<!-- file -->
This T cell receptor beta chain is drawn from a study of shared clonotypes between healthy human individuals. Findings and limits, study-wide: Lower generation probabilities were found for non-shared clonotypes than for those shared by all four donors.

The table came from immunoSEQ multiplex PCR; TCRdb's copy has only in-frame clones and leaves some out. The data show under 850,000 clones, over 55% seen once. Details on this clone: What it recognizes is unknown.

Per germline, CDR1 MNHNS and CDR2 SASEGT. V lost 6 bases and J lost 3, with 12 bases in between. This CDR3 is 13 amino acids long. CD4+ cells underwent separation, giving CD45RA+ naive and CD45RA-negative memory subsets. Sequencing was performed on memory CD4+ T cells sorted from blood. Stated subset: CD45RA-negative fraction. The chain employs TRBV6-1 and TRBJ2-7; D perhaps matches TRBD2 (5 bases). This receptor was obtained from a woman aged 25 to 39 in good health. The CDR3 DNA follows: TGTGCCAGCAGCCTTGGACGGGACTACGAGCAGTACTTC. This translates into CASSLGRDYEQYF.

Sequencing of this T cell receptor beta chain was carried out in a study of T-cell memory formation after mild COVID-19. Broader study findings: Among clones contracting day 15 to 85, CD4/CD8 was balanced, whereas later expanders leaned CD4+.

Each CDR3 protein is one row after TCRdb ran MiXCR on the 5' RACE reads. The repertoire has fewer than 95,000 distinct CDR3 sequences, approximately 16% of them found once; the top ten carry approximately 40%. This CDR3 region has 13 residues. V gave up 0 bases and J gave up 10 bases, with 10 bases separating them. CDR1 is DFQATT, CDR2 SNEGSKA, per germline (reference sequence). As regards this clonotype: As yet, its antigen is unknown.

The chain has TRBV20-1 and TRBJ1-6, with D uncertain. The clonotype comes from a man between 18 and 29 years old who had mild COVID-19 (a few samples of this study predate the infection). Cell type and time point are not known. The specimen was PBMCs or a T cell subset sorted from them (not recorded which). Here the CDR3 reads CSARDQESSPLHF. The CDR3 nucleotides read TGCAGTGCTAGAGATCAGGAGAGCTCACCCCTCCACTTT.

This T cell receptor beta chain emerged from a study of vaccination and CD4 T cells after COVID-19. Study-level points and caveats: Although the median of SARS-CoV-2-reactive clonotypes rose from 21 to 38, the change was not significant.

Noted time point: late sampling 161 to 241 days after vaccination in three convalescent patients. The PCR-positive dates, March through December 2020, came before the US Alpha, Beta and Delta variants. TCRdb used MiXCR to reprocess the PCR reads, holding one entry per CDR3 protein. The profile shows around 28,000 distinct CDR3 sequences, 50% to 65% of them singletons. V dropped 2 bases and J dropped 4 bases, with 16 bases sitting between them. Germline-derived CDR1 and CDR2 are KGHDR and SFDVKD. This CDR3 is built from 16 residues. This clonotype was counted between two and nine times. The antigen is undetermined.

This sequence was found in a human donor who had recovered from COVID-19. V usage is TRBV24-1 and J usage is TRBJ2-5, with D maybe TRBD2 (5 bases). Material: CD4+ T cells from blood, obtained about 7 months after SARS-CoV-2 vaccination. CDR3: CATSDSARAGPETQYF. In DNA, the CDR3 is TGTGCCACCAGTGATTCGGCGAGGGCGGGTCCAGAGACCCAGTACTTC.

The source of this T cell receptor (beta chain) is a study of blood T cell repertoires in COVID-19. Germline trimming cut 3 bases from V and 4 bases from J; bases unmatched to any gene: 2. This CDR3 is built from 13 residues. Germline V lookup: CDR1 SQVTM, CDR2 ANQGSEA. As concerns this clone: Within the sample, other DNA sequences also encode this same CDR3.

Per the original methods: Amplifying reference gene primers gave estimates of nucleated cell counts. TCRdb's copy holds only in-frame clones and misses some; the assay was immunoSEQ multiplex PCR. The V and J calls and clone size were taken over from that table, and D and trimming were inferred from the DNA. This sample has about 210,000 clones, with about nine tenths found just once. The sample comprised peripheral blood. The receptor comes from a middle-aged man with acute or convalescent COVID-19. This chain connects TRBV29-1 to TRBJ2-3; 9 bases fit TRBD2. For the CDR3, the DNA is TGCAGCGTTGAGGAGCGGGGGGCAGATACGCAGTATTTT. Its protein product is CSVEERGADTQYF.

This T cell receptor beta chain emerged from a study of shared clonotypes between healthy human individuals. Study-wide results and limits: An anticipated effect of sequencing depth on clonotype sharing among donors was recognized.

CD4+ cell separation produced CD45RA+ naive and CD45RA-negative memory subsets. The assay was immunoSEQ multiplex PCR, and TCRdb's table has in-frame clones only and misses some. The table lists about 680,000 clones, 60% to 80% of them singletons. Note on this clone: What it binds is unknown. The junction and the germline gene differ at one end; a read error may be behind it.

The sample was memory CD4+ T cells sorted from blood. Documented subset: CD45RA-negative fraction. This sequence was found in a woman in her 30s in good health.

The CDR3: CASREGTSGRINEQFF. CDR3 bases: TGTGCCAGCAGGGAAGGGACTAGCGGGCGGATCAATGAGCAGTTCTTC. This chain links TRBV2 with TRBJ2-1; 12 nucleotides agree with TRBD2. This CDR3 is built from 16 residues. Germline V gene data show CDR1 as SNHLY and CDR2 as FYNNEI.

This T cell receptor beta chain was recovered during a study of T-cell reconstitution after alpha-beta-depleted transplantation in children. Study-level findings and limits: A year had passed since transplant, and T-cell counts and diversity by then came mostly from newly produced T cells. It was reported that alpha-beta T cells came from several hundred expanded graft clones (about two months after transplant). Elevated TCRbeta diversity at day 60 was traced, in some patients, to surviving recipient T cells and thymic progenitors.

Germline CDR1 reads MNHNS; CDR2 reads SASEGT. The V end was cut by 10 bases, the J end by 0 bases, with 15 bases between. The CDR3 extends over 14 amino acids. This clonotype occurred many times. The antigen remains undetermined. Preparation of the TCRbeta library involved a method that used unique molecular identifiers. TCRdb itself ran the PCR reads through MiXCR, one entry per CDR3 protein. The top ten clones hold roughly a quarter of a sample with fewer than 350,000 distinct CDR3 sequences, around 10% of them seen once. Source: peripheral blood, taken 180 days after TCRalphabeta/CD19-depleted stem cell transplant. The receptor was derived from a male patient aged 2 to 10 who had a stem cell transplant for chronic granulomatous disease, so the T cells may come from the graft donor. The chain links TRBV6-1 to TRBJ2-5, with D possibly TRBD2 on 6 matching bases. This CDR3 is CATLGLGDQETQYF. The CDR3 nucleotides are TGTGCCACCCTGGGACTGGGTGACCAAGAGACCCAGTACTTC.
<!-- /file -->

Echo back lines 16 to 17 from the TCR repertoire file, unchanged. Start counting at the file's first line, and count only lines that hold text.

This T cell receptor beta chain was recovered during a study of T-cell reconstitution after alpha-beta-depleted transplantation in children. Study-level findings and limits: A year had passed since transplant, and T-cell counts and diversity by then came mostly from newly produced T cells. It was reported that alpha-beta T cells came from several hundred expanded graft clones (about two months after transplant). Elevated TCRbeta diversity at day 60 was traced, in some patients, to surviving recipient T cells and thymic progenitors.

Germline CDR1 reads MNHNS; CDR2 reads SASEGT. The V end was cut by 10 bases, the J end by 0 bases, with 15 bases between. The CDR3 extends over 14 amino acids. This clonotype occurred many times. The antigen remains undetermined. Preparation of the TCRbeta library involved a method that used unique molecular identifiers. TCRdb itself ran the PCR reads through MiXCR, one entry per CDR3 protein. The top ten clones hold roughly a quarter of a sample with fewer than 350,000 distinct CDR3 sequences, around 10% of them seen once. Source: peripheral blood, taken 180 days after TCRalphabeta/CD19-depleted stem cell transplant. The receptor was derived from a male patient aged 2 to 10 who had a stem cell transplant for chronic granulomatous disease, so the T cells may come from the graft donor. The chain links TRBV6-1 to TRBJ2-5, with D possibly TRBD2 on 6 matching bases. This CDR3 is CATLGLGDQETQYF. The CDR3 nucleotides are TGTGCCACCCTGGGACTGGGTGACCAAGAGACCCAGTACTTC.